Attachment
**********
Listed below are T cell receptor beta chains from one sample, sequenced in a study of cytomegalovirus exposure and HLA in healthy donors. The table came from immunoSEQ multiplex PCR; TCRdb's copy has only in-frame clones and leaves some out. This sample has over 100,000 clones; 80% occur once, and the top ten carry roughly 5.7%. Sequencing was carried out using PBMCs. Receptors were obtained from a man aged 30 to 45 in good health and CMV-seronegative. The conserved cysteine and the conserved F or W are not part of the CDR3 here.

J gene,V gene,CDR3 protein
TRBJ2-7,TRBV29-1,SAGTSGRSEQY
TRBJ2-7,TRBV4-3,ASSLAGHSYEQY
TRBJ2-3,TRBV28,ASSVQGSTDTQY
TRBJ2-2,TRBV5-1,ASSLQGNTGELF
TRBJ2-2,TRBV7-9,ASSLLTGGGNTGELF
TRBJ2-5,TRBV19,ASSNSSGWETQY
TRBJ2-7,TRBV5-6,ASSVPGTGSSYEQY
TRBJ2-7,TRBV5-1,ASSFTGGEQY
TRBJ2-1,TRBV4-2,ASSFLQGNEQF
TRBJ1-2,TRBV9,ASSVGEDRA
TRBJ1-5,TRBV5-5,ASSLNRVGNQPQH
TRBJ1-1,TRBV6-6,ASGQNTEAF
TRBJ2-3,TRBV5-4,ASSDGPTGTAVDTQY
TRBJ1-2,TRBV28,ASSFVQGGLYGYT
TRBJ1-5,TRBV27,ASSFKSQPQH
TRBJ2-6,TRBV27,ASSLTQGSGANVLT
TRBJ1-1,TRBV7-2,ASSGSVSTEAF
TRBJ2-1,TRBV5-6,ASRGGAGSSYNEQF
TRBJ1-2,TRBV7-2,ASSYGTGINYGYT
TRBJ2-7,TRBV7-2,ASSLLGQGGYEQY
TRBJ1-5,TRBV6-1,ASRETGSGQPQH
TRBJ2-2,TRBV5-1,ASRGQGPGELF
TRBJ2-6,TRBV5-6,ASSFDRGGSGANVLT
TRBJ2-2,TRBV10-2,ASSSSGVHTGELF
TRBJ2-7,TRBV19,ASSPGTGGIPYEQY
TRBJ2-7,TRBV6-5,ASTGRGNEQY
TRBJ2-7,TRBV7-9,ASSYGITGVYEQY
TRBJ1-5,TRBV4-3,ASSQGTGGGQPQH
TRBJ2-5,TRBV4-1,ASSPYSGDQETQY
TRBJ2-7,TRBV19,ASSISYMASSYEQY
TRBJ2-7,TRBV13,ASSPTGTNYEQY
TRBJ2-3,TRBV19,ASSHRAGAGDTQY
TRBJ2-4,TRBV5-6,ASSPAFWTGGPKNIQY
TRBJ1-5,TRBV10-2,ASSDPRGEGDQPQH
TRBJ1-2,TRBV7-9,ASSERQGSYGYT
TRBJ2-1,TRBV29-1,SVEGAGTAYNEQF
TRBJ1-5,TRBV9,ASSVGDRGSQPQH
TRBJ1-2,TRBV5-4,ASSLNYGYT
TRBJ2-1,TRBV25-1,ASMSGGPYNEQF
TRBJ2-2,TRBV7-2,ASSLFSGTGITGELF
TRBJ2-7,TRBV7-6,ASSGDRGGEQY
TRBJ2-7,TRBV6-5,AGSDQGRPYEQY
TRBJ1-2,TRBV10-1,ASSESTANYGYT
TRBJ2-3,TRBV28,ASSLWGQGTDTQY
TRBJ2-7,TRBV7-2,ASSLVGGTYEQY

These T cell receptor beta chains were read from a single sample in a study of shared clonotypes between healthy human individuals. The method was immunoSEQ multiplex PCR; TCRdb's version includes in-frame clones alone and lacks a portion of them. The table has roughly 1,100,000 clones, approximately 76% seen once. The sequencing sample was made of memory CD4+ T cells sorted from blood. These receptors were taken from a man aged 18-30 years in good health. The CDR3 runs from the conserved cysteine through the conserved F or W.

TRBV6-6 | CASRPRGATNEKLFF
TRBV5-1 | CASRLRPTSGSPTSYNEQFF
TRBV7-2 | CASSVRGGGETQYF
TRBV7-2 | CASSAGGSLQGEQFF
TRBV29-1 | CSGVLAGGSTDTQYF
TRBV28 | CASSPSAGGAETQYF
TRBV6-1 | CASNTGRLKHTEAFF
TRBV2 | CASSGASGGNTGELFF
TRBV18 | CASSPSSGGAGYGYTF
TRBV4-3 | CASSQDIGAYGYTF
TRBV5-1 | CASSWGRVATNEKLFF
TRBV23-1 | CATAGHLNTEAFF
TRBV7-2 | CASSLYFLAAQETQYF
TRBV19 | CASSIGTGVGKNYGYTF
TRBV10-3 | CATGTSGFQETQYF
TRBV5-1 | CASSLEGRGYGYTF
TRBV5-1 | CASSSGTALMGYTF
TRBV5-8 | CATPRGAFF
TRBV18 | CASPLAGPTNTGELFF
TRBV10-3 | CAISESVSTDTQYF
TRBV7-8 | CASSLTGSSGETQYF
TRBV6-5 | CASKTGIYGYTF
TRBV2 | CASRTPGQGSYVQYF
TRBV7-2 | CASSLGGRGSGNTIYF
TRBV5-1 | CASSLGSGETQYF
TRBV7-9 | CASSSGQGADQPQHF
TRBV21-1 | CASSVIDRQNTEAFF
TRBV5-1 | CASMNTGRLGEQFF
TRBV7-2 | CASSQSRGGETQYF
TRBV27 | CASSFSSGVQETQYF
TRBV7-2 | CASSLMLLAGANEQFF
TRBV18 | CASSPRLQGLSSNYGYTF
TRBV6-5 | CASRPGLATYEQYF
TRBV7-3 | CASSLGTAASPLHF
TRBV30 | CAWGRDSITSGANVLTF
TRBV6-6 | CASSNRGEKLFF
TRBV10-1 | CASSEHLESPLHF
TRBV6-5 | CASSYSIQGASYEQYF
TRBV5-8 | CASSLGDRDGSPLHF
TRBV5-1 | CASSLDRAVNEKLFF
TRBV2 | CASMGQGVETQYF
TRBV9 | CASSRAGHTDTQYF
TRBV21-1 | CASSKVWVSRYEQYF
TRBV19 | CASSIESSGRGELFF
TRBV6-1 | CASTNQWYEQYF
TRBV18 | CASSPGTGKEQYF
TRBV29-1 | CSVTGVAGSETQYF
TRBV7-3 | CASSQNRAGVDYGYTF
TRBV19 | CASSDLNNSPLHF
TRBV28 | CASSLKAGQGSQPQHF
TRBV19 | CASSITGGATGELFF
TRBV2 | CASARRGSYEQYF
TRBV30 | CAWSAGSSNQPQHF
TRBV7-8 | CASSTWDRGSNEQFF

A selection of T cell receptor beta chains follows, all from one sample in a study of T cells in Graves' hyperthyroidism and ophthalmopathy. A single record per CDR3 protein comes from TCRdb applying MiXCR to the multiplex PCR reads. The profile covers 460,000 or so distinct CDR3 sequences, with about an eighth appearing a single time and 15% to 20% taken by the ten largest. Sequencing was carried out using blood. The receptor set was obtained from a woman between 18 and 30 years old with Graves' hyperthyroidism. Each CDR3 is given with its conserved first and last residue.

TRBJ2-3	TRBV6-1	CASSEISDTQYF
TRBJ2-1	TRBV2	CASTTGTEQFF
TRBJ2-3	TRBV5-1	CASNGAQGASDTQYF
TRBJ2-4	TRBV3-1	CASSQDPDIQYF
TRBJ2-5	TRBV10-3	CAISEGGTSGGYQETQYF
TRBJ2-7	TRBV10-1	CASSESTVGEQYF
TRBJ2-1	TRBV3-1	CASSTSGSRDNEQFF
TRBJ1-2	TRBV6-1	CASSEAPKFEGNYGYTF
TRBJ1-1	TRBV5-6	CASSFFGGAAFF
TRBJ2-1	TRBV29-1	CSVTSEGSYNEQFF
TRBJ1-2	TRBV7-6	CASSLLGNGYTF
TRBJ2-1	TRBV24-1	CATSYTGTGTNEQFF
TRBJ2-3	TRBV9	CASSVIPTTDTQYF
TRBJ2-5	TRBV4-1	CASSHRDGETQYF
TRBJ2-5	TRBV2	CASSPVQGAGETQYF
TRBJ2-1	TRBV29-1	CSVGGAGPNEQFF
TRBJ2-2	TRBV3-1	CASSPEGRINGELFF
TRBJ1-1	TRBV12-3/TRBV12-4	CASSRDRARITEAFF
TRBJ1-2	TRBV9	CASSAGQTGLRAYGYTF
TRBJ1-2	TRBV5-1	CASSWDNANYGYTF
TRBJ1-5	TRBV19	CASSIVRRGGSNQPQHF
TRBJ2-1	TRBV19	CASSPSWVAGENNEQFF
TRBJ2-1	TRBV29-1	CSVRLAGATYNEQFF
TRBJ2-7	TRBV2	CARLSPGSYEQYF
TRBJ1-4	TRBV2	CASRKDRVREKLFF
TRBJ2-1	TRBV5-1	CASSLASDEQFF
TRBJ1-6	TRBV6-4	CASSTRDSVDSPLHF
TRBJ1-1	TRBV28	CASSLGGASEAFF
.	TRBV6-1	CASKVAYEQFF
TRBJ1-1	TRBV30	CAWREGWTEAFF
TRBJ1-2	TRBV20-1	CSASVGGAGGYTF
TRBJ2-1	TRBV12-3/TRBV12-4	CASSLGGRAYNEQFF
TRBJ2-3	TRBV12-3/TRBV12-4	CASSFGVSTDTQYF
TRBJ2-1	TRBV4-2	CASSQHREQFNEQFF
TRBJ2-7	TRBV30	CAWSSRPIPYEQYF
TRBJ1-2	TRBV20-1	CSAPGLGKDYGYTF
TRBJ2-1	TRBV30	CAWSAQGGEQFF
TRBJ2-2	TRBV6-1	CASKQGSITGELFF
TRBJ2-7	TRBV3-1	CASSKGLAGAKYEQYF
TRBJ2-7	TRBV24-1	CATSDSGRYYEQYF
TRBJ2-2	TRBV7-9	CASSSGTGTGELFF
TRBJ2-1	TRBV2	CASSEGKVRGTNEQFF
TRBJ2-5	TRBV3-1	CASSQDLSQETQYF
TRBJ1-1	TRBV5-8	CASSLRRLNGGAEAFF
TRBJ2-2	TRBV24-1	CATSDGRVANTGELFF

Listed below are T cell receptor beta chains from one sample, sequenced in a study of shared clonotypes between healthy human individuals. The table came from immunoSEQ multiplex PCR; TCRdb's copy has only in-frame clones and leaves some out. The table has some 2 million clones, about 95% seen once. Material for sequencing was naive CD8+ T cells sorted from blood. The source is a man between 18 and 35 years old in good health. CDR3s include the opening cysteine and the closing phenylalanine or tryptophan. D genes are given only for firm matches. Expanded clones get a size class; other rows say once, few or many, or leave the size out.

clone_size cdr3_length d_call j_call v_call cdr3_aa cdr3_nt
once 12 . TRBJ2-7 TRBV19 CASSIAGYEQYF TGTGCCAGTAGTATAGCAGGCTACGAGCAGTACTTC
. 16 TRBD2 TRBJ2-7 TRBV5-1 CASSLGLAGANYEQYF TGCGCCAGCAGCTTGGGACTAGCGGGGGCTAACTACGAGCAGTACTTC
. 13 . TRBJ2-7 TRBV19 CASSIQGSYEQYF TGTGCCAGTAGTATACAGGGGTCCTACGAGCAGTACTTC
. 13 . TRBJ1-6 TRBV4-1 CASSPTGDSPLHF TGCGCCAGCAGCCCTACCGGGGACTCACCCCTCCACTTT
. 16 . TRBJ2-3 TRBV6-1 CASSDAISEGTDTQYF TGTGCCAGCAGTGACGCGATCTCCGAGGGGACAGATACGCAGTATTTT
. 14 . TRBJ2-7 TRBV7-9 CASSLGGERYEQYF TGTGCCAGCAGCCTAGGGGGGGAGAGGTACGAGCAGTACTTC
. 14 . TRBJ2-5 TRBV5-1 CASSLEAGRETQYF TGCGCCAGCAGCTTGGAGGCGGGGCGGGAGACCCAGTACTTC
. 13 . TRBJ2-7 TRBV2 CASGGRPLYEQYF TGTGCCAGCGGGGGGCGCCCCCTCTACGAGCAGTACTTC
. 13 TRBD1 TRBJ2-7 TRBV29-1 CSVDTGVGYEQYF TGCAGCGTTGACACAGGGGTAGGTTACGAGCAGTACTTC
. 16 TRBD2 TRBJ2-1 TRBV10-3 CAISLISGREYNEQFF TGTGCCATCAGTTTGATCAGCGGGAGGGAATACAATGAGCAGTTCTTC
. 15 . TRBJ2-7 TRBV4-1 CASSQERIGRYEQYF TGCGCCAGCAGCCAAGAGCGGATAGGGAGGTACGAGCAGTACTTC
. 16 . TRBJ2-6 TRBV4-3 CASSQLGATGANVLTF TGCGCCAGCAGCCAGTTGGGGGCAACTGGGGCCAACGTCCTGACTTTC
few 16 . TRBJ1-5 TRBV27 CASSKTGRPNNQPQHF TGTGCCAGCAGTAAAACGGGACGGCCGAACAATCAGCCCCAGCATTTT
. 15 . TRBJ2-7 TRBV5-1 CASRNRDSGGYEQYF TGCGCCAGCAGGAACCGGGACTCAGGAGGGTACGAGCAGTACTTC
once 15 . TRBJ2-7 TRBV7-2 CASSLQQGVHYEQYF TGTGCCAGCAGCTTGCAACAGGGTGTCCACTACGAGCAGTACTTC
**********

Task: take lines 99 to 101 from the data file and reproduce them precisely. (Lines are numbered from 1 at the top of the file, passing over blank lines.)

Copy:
TRBV19 | CASSITGGATGELFF
TRBV2 | CASARRGSYEQYF
TRBV30 | CAWSAGSSNQPQHF